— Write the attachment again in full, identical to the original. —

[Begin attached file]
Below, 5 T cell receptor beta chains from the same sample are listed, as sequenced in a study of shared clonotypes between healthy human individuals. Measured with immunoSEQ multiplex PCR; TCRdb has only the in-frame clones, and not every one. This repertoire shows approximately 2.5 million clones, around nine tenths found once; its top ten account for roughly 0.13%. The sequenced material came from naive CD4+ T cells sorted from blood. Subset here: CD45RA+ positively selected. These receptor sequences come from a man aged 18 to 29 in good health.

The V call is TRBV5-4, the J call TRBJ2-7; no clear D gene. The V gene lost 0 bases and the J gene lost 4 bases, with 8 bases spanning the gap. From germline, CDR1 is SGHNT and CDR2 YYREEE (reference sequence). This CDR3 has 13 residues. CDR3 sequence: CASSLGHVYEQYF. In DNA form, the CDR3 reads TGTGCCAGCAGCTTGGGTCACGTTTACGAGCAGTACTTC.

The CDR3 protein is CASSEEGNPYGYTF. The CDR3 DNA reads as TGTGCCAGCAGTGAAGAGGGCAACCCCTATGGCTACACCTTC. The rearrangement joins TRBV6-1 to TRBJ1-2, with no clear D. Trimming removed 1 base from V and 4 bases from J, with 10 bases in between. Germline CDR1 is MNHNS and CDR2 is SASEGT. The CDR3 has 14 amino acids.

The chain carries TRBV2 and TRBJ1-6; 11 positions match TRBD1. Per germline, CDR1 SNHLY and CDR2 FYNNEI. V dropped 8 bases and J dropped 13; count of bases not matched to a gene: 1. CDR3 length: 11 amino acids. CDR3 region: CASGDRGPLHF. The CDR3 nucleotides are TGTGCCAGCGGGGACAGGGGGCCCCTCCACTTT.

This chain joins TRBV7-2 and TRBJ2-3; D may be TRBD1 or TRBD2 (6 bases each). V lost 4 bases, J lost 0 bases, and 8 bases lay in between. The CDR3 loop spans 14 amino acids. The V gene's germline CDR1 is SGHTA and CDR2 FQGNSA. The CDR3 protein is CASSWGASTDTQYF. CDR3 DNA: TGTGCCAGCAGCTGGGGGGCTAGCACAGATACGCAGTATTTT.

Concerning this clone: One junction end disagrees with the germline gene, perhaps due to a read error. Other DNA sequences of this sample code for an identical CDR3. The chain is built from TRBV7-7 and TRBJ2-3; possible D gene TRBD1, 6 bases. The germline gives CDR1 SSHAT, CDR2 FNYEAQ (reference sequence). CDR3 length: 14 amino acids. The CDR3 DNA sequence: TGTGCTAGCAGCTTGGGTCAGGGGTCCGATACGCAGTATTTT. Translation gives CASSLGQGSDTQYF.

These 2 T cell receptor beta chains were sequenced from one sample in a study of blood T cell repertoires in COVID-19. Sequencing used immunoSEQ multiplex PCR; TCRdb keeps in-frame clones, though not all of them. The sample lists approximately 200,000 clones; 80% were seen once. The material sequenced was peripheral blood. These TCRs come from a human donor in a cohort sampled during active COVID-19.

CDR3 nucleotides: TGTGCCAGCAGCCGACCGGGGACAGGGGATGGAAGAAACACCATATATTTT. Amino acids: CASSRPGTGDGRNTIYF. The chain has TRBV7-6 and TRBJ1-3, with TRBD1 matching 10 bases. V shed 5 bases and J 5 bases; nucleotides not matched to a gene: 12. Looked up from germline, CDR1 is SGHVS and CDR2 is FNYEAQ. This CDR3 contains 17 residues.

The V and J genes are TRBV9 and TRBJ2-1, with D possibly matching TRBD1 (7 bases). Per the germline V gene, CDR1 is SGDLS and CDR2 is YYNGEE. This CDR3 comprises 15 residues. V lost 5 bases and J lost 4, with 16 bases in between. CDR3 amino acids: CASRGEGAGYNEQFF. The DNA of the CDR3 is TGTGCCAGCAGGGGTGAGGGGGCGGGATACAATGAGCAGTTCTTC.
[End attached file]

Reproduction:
Below, 5 T cell receptor beta chains from the same sample are listed, as sequenced in a study of shared clonotypes between healthy human individuals. Measured with immunoSEQ multiplex PCR; TCRdb has only the in-frame clones, and not every one. This repertoire shows approximately 2.5 million clones, around nine tenths found once; its top ten account for roughly 0.13%. The sequenced material came from naive CD4+ T cells sorted from blood. Subset here: CD45RA+ positively selected. These receptor sequences come from a man aged 18 to 29 in good health.

The V call is TRBV5-4, the J call TRBJ2-7; no clear D gene. The V gene lost 0 bases and the J gene lost 4 bases, with 8 bases spanning the gap. From germline, CDR1 is SGHNT and CDR2 YYREEE (reference sequence). This CDR3 has 13 residues. CDR3 sequence: CASSLGHVYEQYF. In DNA form, the CDR3 reads TGTGCCAGCAGCTTGGGTCACGTTTACGAGCAGTACTTC.

The CDR3 protein is CASSEEGNPYGYTF. The CDR3 DNA reads as TGTGCCAGCAGTGAAGAGGGCAACCCCTATGGCTACACCTTC. The rearrangement joins TRBV6-1 to TRBJ1-2, with no clear D. Trimming removed 1 base from V and 4 bases from J, with 10 bases in between. Germline CDR1 is MNHNS and CDR2 is SASEGT. The CDR3 has 14 amino acids.

The chain carries TRBV2 and TRBJ1-6; 11 positions match TRBD1. Per germline, CDR1 SNHLY and CDR2 FYNNEI. V dropped 8 bases and J dropped 13; count of bases not matched to a gene: 1. CDR3 length: 11 amino acids. CDR3 region: CASGDRGPLHF. The CDR3 nucleotides are TGTGCCAGCGGGGACAGGGGGCCCCTCCACTTT.

This chain joins TRBV7-2 and TRBJ2-3; D may be TRBD1 or TRBD2 (6 bases each). V lost 4 bases, J lost 0 bases, and 8 bases lay in between. The CDR3 loop spans 14 amino acids. The V gene's germline CDR1 is SGHTA and CDR2 FQGNSA. The CDR3 protein is CASSWGASTDTQYF. CDR3 DNA: TGTGCCAGCAGCTGGGGGGCTAGCACAGATACGCAGTATTTT.

Concerning this clone: One junction end disagrees with the germline gene, perhaps due to a read error. Other DNA sequences of this sample code for an identical CDR3. The chain is built from TRBV7-7 and TRBJ2-3; possible D gene TRBD1, 6 bases. The germline gives CDR1 SSHAT, CDR2 FNYEAQ (reference sequence). CDR3 length: 14 amino acids. The CDR3 DNA sequence: TGTGCTAGCAGCTTGGGTCAGGGGTCCGATACGCAGTATTTT. Translation gives CASSLGQGSDTQYF.

These 2 T cell receptor beta chains were sequenced from one sample in a study of blood T cell repertoires in COVID-19. Sequencing used immunoSEQ multiplex PCR; TCRdb keeps in-frame clones, though not all of them. The sample lists approximately 200,000 clones; 80% were seen once. The material sequenced was peripheral blood. These TCRs come from a human donor in a cohort sampled during active COVID-19.

CDR3 nucleotides: TGTGCCAGCAGCCGACCGGGGACAGGGGATGGAAGAAACACCATATATTTT. Amino acids: CASSRPGTGDGRNTIYF. The chain has TRBV7-6 and TRBJ1-3, with TRBD1 matching 10 bases. V shed 5 bases and J 5 bases; nucleotides not matched to a gene: 12. Looked up from germline, CDR1 is SGHVS and CDR2 is FNYEAQ. This CDR3 contains 17 residues.

The V and J genes are TRBV9 and TRBJ2-1, with D possibly matching TRBD1 (7 bases). Per the germline V gene, CDR1 is SGDLS and CDR2 is YYNGEE. This CDR3 comprises 15 residues. V lost 5 bases and J lost 4, with 16 bases in between. CDR3 amino acids: CASRGEGAGYNEQFF. The DNA of the CDR3 is TGTGCCAGCAGGGGTGAGGGGGCGGGATACAATGAGCAGTTCTTC.